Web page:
How Shot Blasting Helps Clean Metals, Part 1

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How Shot Blasting Helps Clean Metals, Part 1

shot blasting clean metals

There are several situations where a given steel or metal must be cleaned or de-oxidized in preparation for a given manufacturing process, and the methods for doing so range from wiping the surface down with a rag to high-intensity formats that involve submerging metals in a complex chemical bath. One of the most effective and popular such methods, however, is known as shot blasting.

At Wasatch Steel, we’ll describe any of steel products that might require shot blasting or another cleaning format, from our steel bar and steel tubing to steel pipe and many other material types available. In this two-part blog series, we’ll go over everything you need to know about shot blasting – what it refers to, the types of shot blasting available and the actual process this method follows to clean your steel or other metal types.

Shot Blasting Basics

Shot blasting refers to a mechanical cleaning process, one that utilizes spheres of material to remove oxides and other debris that might be present on the surface of a given metal. You may have heard of sandblasting – shot blasting is not the same thing, but is part of the same broad family of abrasive blasting processes that might be used for similar purposes.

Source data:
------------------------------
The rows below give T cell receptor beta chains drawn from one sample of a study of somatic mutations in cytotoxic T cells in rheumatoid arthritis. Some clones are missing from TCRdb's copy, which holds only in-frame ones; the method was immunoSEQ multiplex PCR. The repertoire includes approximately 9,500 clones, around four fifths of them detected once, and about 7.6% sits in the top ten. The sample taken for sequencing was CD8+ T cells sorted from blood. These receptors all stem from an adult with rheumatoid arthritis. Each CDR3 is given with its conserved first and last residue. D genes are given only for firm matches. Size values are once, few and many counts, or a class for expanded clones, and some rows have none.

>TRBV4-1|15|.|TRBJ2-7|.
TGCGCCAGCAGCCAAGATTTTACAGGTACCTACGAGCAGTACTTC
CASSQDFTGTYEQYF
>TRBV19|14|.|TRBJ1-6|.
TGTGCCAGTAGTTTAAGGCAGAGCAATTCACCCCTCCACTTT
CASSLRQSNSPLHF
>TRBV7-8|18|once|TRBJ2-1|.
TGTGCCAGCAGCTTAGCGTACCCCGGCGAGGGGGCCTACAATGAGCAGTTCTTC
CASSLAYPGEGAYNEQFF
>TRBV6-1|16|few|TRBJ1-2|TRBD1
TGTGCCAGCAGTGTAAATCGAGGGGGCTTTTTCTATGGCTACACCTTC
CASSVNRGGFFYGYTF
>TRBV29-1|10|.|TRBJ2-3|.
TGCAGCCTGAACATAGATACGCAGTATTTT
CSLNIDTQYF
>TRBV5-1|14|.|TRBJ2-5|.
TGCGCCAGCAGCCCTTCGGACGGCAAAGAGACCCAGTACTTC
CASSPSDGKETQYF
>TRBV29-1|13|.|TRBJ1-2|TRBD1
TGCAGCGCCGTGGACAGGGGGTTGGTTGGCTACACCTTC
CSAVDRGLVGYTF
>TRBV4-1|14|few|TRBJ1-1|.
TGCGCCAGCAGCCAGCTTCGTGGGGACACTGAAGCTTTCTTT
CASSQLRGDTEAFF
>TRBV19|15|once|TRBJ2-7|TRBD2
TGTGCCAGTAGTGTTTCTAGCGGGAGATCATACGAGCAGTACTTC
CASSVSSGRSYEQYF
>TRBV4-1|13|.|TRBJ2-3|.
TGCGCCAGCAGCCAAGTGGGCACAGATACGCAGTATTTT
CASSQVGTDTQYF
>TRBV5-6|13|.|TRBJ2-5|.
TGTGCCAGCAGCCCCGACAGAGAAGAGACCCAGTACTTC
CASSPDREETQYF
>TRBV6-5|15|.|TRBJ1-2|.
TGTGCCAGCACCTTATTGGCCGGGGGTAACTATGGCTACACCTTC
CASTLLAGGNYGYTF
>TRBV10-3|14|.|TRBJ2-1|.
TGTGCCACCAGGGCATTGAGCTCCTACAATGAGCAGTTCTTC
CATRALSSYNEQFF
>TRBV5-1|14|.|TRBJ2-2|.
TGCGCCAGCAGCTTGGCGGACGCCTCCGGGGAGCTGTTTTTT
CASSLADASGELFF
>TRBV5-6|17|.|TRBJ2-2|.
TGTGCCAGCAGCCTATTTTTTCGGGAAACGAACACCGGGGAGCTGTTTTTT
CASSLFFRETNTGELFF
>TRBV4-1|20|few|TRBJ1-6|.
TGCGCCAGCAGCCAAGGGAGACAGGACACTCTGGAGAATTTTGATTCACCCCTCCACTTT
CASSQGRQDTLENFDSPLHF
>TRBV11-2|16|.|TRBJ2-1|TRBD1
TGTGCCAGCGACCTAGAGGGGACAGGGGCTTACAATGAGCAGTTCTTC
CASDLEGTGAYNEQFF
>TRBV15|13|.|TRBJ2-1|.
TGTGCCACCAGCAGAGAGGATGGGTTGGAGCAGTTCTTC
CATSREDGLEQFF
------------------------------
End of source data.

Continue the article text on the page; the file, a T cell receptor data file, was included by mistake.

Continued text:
The primary difference between the two is the medium they use for the blast. Shot blasting uses spherical shot made from a few different metal types (more on this in a moment), while sandblasting – as the name suggests – uses grains of sand and compressed air.

Technology Types

There are two distinct types of shot blasting technology you’re likely to run into within the metal and steel realm:

  • Wheel blasting: Using a centrifugal wheel that translates electrical energy into kinetic energy, projecting the shot material into the metal surface. This format is usually for cleaning, descaling, rust removing and edge breaking for larger parts.
  • Air blasting: Using pneumatically pressurized air delivered through a nozzle to the metal surface. Nozzles can either be fixed or manually-operated, and the blast velocity can be altered as needed for optimal control.

Shot Types Used

There are also several possible materials that can be used as the spherical blasting material during shot blasting. Common materials used include steel, aluminum, zinc and copper, though there can be others utilized as well.

Also important to consider here is the size of the shot pellets being used, with selections generally ranging from 1-6 millimeters in diameter. Smaller options generally are best for a smooth, polished finish, while larger sizes create a rougher finish. There are also various angular formats or variations of shot used for rust and paint removal.

For more on shot blasting for steel and other metals, or to learn about any of our steel products or services, speak to the staff at Wasatch Steel today.